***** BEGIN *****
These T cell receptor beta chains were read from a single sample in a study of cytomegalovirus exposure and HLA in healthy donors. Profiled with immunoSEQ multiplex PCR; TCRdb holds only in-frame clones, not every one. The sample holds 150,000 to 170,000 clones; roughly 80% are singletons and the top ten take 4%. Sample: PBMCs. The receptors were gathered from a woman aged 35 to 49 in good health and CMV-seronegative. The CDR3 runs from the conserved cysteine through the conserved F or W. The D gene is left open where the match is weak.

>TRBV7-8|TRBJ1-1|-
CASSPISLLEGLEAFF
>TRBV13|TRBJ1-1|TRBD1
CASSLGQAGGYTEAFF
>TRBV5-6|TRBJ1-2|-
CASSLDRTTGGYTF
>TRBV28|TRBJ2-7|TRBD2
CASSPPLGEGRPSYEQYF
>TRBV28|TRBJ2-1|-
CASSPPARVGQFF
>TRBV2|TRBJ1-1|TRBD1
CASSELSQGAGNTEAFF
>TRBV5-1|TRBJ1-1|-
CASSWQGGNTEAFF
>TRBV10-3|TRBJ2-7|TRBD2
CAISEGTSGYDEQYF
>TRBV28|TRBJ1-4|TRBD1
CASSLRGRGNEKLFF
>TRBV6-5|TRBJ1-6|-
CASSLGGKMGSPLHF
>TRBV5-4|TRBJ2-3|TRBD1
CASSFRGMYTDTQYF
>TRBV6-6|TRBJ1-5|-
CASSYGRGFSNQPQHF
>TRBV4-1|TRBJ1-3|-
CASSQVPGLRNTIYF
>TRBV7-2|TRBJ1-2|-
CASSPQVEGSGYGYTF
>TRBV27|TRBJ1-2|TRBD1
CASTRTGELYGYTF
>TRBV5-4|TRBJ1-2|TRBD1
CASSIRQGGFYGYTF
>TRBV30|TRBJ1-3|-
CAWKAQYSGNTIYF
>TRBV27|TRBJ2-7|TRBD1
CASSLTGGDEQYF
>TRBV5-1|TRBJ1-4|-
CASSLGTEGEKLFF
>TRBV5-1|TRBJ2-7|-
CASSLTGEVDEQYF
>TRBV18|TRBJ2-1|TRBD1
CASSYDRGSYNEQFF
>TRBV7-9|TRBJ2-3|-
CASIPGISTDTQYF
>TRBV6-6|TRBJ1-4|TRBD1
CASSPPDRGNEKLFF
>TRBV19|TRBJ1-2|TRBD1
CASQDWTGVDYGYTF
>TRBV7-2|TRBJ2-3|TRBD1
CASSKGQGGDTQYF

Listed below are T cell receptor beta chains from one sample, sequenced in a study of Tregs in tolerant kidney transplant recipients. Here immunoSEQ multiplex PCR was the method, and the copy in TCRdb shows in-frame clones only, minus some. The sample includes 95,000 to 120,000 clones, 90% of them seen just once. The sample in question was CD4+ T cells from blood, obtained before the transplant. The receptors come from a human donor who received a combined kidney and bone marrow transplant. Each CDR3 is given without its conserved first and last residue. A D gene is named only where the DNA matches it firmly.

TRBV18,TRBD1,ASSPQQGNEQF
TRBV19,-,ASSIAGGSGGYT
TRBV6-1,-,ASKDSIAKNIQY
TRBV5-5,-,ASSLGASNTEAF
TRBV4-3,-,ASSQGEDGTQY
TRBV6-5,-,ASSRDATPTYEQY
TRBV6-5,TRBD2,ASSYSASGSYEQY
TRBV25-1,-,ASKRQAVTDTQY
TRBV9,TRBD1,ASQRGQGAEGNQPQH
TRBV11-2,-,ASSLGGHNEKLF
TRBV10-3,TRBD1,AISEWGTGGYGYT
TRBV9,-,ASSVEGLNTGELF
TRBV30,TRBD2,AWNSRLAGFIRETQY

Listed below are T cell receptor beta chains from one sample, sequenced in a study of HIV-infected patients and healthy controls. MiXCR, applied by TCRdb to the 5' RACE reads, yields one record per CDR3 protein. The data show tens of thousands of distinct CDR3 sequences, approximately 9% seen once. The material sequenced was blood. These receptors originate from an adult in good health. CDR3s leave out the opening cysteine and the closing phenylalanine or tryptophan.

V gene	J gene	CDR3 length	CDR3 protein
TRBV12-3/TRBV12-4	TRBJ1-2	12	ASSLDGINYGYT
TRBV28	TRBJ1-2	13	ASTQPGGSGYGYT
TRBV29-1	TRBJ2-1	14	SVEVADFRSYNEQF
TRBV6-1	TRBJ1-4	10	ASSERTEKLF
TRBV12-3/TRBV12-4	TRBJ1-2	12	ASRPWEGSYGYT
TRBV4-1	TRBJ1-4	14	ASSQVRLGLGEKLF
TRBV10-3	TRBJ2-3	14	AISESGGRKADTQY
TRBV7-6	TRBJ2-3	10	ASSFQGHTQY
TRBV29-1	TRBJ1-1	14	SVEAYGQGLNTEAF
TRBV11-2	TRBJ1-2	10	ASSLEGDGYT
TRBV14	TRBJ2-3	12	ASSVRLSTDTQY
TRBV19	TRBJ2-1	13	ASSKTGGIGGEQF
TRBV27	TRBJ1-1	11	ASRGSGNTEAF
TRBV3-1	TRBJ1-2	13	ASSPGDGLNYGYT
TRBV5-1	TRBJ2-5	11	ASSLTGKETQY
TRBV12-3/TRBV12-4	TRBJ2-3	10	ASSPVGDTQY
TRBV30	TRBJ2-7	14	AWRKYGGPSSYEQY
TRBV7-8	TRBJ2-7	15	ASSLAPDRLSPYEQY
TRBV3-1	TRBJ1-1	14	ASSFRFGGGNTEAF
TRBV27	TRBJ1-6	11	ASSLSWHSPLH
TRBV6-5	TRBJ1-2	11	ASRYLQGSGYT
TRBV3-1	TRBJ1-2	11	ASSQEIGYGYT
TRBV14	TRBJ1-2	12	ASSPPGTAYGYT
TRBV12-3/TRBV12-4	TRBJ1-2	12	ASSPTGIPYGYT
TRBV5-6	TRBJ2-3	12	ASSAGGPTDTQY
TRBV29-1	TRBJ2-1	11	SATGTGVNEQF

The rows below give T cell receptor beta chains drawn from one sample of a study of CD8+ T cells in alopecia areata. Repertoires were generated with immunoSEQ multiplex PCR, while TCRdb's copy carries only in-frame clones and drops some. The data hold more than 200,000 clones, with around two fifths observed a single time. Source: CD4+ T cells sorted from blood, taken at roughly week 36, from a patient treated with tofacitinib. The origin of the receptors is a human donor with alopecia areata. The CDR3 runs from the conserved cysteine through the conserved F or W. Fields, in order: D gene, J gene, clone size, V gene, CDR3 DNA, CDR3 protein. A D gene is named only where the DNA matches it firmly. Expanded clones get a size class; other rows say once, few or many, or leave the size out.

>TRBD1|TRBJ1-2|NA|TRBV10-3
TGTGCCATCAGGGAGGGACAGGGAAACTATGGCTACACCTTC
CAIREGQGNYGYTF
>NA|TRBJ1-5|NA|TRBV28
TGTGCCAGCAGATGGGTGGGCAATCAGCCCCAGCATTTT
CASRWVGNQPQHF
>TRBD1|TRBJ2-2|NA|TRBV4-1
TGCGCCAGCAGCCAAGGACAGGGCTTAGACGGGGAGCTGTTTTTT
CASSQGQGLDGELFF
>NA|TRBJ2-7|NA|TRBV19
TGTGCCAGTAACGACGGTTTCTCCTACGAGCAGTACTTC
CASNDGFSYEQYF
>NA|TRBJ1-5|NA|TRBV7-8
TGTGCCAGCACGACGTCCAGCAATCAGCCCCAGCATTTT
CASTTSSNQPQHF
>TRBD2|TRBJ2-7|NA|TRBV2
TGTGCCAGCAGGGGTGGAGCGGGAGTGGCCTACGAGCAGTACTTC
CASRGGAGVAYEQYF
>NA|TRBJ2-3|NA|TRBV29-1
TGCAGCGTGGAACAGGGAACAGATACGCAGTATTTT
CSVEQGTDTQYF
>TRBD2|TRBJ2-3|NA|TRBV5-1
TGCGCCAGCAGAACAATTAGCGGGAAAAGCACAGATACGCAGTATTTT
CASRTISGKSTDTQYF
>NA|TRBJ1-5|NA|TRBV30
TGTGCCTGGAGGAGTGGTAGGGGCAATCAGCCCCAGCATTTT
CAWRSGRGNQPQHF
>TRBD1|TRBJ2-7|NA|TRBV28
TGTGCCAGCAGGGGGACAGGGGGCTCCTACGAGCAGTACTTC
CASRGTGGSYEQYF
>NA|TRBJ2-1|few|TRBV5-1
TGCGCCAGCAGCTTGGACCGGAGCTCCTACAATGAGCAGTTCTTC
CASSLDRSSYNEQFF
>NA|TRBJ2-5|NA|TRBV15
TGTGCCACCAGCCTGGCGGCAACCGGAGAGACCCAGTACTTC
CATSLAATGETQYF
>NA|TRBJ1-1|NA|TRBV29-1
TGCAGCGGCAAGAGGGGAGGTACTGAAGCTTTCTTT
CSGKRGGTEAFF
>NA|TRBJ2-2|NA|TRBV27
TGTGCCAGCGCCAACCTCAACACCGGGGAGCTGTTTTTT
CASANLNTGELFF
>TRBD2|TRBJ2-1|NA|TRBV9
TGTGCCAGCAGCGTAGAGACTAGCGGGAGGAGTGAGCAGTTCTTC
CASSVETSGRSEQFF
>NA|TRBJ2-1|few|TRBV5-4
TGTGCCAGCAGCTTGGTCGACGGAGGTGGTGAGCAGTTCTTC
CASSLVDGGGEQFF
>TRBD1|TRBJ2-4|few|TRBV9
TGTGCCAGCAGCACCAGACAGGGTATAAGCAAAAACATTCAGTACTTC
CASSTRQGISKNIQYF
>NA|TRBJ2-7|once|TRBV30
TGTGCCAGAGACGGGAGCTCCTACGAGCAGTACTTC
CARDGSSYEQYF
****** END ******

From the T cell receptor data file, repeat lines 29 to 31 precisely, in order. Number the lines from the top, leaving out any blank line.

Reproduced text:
CASSPQVEGSGYGYTF
>TRBV27|TRBJ1-2|TRBD1
CASTRTGELYGYTF